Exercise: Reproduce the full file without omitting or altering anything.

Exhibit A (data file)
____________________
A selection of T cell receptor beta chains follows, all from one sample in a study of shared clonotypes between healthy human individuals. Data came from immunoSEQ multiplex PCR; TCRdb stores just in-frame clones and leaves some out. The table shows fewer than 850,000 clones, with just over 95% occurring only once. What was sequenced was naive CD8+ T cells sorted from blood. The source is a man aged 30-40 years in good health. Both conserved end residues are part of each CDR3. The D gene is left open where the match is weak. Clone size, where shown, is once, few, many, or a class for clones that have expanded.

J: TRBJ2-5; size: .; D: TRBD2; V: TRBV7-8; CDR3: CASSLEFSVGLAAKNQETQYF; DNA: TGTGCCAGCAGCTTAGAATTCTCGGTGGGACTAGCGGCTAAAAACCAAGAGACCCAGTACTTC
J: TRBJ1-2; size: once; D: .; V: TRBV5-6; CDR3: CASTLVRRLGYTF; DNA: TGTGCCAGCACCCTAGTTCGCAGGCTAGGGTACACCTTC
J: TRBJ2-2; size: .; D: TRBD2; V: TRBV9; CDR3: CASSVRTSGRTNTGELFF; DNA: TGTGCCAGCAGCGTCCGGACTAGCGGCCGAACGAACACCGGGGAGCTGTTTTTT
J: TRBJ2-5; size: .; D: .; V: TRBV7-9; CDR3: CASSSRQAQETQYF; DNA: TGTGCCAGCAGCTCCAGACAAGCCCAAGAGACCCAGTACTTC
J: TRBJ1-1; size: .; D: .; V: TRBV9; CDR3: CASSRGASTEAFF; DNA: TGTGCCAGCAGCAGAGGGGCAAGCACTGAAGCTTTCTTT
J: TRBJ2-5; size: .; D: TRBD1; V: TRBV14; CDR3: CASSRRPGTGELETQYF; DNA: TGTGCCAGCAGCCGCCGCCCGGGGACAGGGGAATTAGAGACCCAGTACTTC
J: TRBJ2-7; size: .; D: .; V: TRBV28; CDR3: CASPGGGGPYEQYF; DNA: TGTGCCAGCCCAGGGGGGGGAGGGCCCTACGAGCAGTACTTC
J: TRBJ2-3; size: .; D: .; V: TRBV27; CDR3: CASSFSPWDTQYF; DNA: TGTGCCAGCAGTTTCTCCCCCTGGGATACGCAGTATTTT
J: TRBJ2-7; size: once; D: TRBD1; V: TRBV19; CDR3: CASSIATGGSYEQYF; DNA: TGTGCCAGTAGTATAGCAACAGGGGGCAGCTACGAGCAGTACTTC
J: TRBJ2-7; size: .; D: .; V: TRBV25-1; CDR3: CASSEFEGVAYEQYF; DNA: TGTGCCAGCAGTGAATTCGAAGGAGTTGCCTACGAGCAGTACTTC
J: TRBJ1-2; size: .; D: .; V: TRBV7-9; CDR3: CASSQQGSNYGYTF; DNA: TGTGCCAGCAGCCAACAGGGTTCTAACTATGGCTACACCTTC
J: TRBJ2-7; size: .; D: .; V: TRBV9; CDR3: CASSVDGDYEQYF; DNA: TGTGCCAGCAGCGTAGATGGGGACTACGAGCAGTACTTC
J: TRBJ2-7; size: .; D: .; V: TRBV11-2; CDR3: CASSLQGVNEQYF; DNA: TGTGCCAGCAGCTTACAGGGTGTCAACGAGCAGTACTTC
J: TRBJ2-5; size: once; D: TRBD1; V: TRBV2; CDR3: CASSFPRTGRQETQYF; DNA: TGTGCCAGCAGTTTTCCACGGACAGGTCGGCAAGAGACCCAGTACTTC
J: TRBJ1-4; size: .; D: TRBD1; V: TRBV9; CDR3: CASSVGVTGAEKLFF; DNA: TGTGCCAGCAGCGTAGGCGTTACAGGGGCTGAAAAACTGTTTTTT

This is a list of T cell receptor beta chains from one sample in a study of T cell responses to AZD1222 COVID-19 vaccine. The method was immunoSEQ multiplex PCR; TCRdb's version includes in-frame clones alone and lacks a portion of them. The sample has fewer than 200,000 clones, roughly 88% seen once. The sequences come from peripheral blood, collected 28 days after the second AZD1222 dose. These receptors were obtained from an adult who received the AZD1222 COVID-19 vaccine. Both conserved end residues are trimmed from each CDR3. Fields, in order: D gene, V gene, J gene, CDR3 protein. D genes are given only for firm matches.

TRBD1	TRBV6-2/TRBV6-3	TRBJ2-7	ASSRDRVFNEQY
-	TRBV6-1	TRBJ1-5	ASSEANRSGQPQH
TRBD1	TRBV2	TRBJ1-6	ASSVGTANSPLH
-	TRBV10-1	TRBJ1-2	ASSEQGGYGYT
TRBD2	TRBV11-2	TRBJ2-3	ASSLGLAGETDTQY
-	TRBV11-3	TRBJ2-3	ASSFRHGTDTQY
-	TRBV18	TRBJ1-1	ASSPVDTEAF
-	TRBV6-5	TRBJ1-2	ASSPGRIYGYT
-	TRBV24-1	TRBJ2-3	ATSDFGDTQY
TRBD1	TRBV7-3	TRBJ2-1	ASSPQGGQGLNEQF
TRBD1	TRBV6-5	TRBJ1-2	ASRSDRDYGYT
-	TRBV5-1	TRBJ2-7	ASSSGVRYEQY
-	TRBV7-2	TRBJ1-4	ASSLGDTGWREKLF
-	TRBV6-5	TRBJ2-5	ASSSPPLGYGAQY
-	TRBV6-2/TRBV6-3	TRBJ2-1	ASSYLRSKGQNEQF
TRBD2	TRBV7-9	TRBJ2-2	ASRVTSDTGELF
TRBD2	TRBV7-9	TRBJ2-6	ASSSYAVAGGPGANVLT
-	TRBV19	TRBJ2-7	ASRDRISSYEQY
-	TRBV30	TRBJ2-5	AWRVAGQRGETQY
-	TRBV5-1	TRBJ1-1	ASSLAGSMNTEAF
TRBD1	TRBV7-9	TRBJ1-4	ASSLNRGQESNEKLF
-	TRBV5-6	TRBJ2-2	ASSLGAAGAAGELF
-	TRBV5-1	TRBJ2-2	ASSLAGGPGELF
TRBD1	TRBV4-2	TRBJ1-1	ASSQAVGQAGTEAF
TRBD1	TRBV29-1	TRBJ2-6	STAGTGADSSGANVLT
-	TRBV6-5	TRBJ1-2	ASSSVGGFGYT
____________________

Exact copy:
A selection of T cell receptor beta chains follows, all from one sample in a study of shared clonotypes between healthy human individuals. Data came from immunoSEQ multiplex PCR; TCRdb stores just in-frame clones and leaves some out. The table shows fewer than 850,000 clones, with just over 95% occurring only once. What was sequenced was naive CD8+ T cells sorted from blood. The source is a man aged 30-40 years in good health. Both conserved end residues are part of each CDR3. The D gene is left open where the match is weak. Clone size, where shown, is once, few, many, or a class for clones that have expanded.

J: TRBJ2-5; size: .; D: TRBD2; V: TRBV7-8; CDR3: CASSLEFSVGLAAKNQETQYF; DNA: TGTGCCAGCAGCTTAGAATTCTCGGTGGGACTAGCGGCTAAAAACCAAGAGACCCAGTACTTC
J: TRBJ1-2; size: once; D: .; V: TRBV5-6; CDR3: CASTLVRRLGYTF; DNA: TGTGCCAGCACCCTAGTTCGCAGGCTAGGGTACACCTTC
J: TRBJ2-2; size: .; D: TRBD2; V: TRBV9; CDR3: CASSVRTSGRTNTGELFF; DNA: TGTGCCAGCAGCGTCCGGACTAGCGGCCGAACGAACACCGGGGAGCTGTTTTTT
J: TRBJ2-5; size: .; D: .; V: TRBV7-9; CDR3: CASSSRQAQETQYF; DNA: TGTGCCAGCAGCTCCAGACAAGCCCAAGAGACCCAGTACTTC
J: TRBJ1-1; size: .; D: .; V: TRBV9; CDR3: CASSRGASTEAFF; DNA: TGTGCCAGCAGCAGAGGGGCAAGCACTGAAGCTTTCTTT
J: TRBJ2-5; size: .; D: TRBD1; V: TRBV14; CDR3: CASSRRPGTGELETQYF; DNA: TGTGCCAGCAGCCGCCGCCCGGGGACAGGGGAATTAGAGACCCAGTACTTC
J: TRBJ2-7; size: .; D: .; V: TRBV28; CDR3: CASPGGGGPYEQYF; DNA: TGTGCCAGCCCAGGGGGGGGAGGGCCCTACGAGCAGTACTTC
J: TRBJ2-3; size: .; D: .; V: TRBV27; CDR3: CASSFSPWDTQYF; DNA: TGTGCCAGCAGTTTCTCCCCCTGGGATACGCAGTATTTT
J: TRBJ2-7; size: once; D: TRBD1; V: TRBV19; CDR3: CASSIATGGSYEQYF; DNA: TGTGCCAGTAGTATAGCAACAGGGGGCAGCTACGAGCAGTACTTC
J: TRBJ2-7; size: .; D: .; V: TRBV25-1; CDR3: CASSEFEGVAYEQYF; DNA: TGTGCCAGCAGTGAATTCGAAGGAGTTGCCTACGAGCAGTACTTC
J: TRBJ1-2; size: .; D: .; V: TRBV7-9; CDR3: CASSQQGSNYGYTF; DNA: TGTGCCAGCAGCCAACAGGGTTCTAACTATGGCTACACCTTC
J: TRBJ2-7; size: .; D: .; V: TRBV9; CDR3: CASSVDGDYEQYF; DNA: TGTGCCAGCAGCGTAGATGGGGACTACGAGCAGTACTTC
J: TRBJ2-7; size: .; D: .; V: TRBV11-2; CDR3: CASSLQGVNEQYF; DNA: TGTGCCAGCAGCTTACAGGGTGTCAACGAGCAGTACTTC
J: TRBJ2-5; size: once; D: TRBD1; V: TRBV2; CDR3: CASSFPRTGRQETQYF; DNA: TGTGCCAGCAGTTTTCCACGGACAGGTCGGCAAGAGACCCAGTACTTC
J: TRBJ1-4; size: .; D: TRBD1; V: TRBV9; CDR3: CASSVGVTGAEKLFF; DNA: TGTGCCAGCAGCGTAGGCGTTACAGGGGCTGAAAAACTGTTTTTT

This is a list of T cell receptor beta chains from one sample in a study of T cell responses to AZD1222 COVID-19 vaccine. The method was immunoSEQ multiplex PCR; TCRdb's version includes in-frame clones alone and lacks a portion of them. The sample has fewer than 200,000 clones, roughly 88% seen once. The sequences come from peripheral blood, collected 28 days after the second AZD1222 dose. These receptors were obtained from an adult who received the AZD1222 COVID-19 vaccine. Both conserved end residues are trimmed from each CDR3. Fields, in order: D gene, V gene, J gene, CDR3 protein. D genes are given only for firm matches.

TRBD1	TRBV6-2/TRBV6-3	TRBJ2-7	ASSRDRVFNEQY
-	TRBV6-1	TRBJ1-5	ASSEANRSGQPQH
TRBD1	TRBV2	TRBJ1-6	ASSVGTANSPLH
-	TRBV10-1	TRBJ1-2	ASSEQGGYGYT
TRBD2	TRBV11-2	TRBJ2-3	ASSLGLAGETDTQY
-	TRBV11-3	TRBJ2-3	ASSFRHGTDTQY
-	TRBV18	TRBJ1-1	ASSPVDTEAF
-	TRBV6-5	TRBJ1-2	ASSPGRIYGYT
-	TRBV24-1	TRBJ2-3	ATSDFGDTQY
TRBD1	TRBV7-3	TRBJ2-1	ASSPQGGQGLNEQF
TRBD1	TRBV6-5	TRBJ1-2	ASRSDRDYGYT
-	TRBV5-1	TRBJ2-7	ASSSGVRYEQY
-	TRBV7-2	TRBJ1-4	ASSLGDTGWREKLF
-	TRBV6-5	TRBJ2-5	ASSSPPLGYGAQY
-	TRBV6-2/TRBV6-3	TRBJ2-1	ASSYLRSKGQNEQF
TRBD2	TRBV7-9	TRBJ2-2	ASRVTSDTGELF
TRBD2	TRBV7-9	TRBJ2-6	ASSSYAVAGGPGANVLT
-	TRBV19	TRBJ2-7	ASRDRISSYEQY
-	TRBV30	TRBJ2-5	AWRVAGQRGETQY
-	TRBV5-1	TRBJ1-1	ASSLAGSMNTEAF
TRBD1	TRBV7-9	TRBJ1-4	ASSLNRGQESNEKLF
-	TRBV5-6	TRBJ2-2	ASSLGAAGAAGELF
-	TRBV5-1	TRBJ2-2	ASSLAGGPGELF
TRBD1	TRBV4-2	TRBJ1-1	ASSQAVGQAGTEAF
TRBD1	TRBV29-1	TRBJ2-6	STAGTGADSSGANVLT
-	TRBV6-5	TRBJ1-2	ASSSVGGFGYT